Following a defiant seventh-round knockout of previously unbeaten Jose Pedraza (22-1, 12...
Who’s Your Pick???
By Mark Heisler
Updated: April 12, 2008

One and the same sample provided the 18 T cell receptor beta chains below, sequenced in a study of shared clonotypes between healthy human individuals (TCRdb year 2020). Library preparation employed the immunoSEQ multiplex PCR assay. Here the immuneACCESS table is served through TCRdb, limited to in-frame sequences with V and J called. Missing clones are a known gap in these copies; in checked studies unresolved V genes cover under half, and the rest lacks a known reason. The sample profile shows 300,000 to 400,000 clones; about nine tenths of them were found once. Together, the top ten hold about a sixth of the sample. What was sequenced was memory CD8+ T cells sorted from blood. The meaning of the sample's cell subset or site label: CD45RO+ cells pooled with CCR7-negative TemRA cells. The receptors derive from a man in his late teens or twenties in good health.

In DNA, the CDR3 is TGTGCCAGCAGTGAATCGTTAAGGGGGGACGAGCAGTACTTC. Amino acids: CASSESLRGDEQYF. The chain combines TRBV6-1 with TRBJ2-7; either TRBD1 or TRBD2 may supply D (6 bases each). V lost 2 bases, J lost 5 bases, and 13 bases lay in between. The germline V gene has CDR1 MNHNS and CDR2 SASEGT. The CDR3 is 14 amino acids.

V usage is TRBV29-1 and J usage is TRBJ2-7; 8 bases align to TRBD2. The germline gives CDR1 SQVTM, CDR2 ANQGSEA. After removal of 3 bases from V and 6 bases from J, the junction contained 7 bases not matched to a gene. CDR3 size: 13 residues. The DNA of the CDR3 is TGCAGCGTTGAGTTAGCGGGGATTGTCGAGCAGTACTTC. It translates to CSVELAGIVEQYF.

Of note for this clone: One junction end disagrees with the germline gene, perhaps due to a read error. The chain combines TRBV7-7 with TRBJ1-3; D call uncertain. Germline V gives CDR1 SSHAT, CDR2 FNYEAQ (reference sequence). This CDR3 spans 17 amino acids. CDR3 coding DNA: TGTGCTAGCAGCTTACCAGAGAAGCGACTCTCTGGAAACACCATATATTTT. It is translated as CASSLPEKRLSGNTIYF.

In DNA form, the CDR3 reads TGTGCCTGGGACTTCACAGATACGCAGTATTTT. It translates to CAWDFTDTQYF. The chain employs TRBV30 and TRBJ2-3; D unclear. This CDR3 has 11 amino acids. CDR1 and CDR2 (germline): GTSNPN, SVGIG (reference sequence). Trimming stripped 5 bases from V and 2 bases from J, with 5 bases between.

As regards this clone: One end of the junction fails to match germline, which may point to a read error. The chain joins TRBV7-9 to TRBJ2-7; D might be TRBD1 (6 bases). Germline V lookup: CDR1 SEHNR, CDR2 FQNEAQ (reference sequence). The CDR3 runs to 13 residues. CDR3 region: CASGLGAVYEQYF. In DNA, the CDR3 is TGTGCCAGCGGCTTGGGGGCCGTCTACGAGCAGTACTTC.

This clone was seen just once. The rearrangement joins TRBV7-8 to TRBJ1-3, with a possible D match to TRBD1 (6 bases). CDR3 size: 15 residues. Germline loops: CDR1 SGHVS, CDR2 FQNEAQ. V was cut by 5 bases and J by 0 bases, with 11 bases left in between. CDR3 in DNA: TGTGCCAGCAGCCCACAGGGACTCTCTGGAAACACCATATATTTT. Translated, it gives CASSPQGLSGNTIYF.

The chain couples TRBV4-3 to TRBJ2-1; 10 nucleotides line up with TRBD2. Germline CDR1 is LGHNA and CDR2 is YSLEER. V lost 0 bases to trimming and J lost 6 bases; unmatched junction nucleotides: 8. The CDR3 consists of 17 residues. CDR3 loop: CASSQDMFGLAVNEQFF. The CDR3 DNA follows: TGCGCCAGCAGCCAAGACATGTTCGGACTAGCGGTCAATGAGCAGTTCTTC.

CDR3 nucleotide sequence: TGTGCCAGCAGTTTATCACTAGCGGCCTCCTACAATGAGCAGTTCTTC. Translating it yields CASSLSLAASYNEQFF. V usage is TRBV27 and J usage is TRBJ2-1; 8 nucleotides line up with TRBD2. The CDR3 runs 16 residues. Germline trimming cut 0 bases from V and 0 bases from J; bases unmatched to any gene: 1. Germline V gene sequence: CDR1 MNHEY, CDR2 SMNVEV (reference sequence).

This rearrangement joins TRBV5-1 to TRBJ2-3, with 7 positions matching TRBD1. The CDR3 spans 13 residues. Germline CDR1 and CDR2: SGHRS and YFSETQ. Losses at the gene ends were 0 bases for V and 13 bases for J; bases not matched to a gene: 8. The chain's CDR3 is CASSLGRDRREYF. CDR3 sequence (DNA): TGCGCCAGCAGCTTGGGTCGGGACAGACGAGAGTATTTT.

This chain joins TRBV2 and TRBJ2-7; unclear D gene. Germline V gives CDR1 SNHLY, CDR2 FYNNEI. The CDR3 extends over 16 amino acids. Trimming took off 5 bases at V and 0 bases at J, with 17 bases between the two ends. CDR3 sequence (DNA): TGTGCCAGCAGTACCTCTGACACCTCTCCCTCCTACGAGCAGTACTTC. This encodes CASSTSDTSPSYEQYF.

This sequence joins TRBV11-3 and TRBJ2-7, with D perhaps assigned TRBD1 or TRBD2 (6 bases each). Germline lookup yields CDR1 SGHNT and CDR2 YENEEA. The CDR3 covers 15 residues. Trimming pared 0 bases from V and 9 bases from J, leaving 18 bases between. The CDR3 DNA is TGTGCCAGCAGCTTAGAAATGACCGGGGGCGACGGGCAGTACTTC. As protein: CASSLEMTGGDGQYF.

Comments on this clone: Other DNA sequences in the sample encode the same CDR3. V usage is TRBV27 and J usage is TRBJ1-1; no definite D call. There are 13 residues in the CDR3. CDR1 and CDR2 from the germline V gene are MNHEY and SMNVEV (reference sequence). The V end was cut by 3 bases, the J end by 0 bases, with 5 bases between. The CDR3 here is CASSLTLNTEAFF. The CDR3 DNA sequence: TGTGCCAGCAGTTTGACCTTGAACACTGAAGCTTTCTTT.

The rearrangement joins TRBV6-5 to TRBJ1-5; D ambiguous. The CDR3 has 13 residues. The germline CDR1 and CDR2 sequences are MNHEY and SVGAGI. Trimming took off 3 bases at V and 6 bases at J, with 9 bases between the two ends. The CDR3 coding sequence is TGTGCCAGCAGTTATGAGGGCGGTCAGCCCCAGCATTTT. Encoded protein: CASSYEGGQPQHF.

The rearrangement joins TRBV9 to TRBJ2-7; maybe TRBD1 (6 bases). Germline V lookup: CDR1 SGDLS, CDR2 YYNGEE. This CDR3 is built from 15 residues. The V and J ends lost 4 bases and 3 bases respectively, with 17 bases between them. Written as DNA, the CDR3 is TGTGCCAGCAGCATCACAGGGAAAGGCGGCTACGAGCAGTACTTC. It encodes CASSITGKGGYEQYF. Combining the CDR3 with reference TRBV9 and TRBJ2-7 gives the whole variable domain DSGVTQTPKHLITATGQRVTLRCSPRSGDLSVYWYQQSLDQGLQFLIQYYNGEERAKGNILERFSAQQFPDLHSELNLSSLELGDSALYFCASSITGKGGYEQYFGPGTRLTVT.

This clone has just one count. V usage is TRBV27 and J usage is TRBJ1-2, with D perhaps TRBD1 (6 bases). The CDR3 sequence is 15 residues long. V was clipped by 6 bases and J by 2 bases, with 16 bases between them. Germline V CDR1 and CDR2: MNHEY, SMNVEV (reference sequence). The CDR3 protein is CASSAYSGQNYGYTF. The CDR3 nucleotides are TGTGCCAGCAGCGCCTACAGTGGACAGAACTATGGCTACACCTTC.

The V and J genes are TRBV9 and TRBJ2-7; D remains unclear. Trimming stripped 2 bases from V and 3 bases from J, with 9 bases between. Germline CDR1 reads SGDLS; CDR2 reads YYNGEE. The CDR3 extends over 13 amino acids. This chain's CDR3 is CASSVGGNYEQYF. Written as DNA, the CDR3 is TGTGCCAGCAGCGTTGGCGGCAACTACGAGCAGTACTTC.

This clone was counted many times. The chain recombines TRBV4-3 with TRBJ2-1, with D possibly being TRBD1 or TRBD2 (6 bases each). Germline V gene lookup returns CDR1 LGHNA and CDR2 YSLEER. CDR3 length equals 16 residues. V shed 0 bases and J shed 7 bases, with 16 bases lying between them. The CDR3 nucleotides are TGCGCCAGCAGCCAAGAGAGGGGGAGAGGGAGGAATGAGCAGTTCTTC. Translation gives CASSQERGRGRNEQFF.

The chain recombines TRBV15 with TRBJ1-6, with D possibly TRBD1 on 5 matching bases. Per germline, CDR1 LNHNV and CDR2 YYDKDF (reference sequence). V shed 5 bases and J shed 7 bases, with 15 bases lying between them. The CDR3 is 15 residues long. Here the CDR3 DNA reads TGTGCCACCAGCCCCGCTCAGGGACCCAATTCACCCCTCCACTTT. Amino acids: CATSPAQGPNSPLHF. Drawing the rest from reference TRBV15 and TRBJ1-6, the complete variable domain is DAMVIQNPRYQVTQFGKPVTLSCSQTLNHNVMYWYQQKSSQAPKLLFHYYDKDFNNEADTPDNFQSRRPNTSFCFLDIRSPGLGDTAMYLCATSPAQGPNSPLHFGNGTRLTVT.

LOS ANGELES – The West glitterati descended upon Staples Center Friday night, the presumptive conference champion, the presumptive MVP, the presumptive runners-up . . . All they had to do was sort out who got what. In a walkover, the Lakers opened up an early 30-point lead over the New Orleans Hornets and cruised to . . . oh, sorry. In one of the great comebacks in New Orleans Hornets history or chokes in Lakers history, the visitors stormed from 30 points behind . . . oh, sorry. OK, in a showdown as epic as the West race that preceded it, the second-place Lakers took a 30-point lead, had the first-place Hornets wipe out 29 points of it but fought them off at the end to win, 107-104. Now Pacific Division champions, the Lakers trail the Hornets by half a game but own the tiebreaker if they catch them. As for the MVP, which has yet to be decided, it looked like they might give Kobe Bryant the trophy at halftime. In what is thought to be a two-horse race with the Hornets’ Chris Paul, Bryant was brilliant (29 points, 10 rebounds, eight assists, nine for 17 from the floor) while Paul started slowly but wound up with 15 points and 17 assists. Feature angles notwithstanding, the most valuable player is a season-long award and usually isn’t evaluated on a game-to-game basis, but sentiment already seemed to be running toward Bryant. A week ago, a Times poll of 21 writers gave Bryant 10 first-place votes, Paul eight, Kevin Garnett two and LeBron James one. Another poll of 17 writers this weekend showed Bryant with 10 first-place votes, Paul with five and Garnett with two. Look at it this way as many voters must be: Paul is 22 and has many years to win MVPs. Bryant is in his 12th season, and it may be getting embarrassing to explain why the game’s best player has never come closer than two third-place finishes. (In 2005-6, Bryant didn’t get a single vote, which meant he finished behind New Orleans’ P.J. Brown, who got one 10th-place vote.) “I think that’s the most remarkable stat of all, that he’s been in the league 12 years and hasn’t won it,” said Hornets Coach Byron Scott of Bryant before the game. “I don’t think he’s been runner-up. I don’t think he’s come in third. I think it’s remarkable that he hasn’t and for the past five or six years, he’s been the best player in this game.” Scott, a star on the Showtime Lakers in the ’80s, was a mentor to Bryant as teammates in Byron’s second stint in L.A. in the 1996-97 season. Now Scott is this season’s presumptive coach of the year after taking the Hornets, who didn’t make the playoffs last season and weren’t expected to this season, this close to winning the West. “Focus, determination and a lot of people telling us we couldn’t do it,” said Scott, explaining his secret. “That probably had a lot to do with it because we heard it from All-Star break on. “At All-Star break, we had the best record, but yeah, they’ll fall off, the pressure will get to them, the schedule will get to them when they go on this road trip in March. “There was always something and I think that motivated our guys to go out and prove people wrong.” Motivation helps a lot, especially when you’re good enough. To the utter amazement of all, Paul was not only ready for prime time in the West race in his third season, he was neck-and-neck in the MVP race with Bryant. The Hornets got Paul, whom they considered the top pick in the 2005 draft, with the fourth pick. However, not even Scott dreamed Paul would be this far within three years. “Not this soon,” said Scott. “Nah, never would have thought that he would be this good this soon and he’d be getting the type of praise he’s getting this early in his career. “But he deserves it,” Scott added. “He’s put in a lot of work. He’s been a tremendous leader to this team and the things we talked about this summer that he had to improve, he went out and improved them. “The thing that’s scary is, he’s 22 and he’s going to get better.” He’s good enough now. Ask the Lakers who had better gear up for next season when Paul is 23.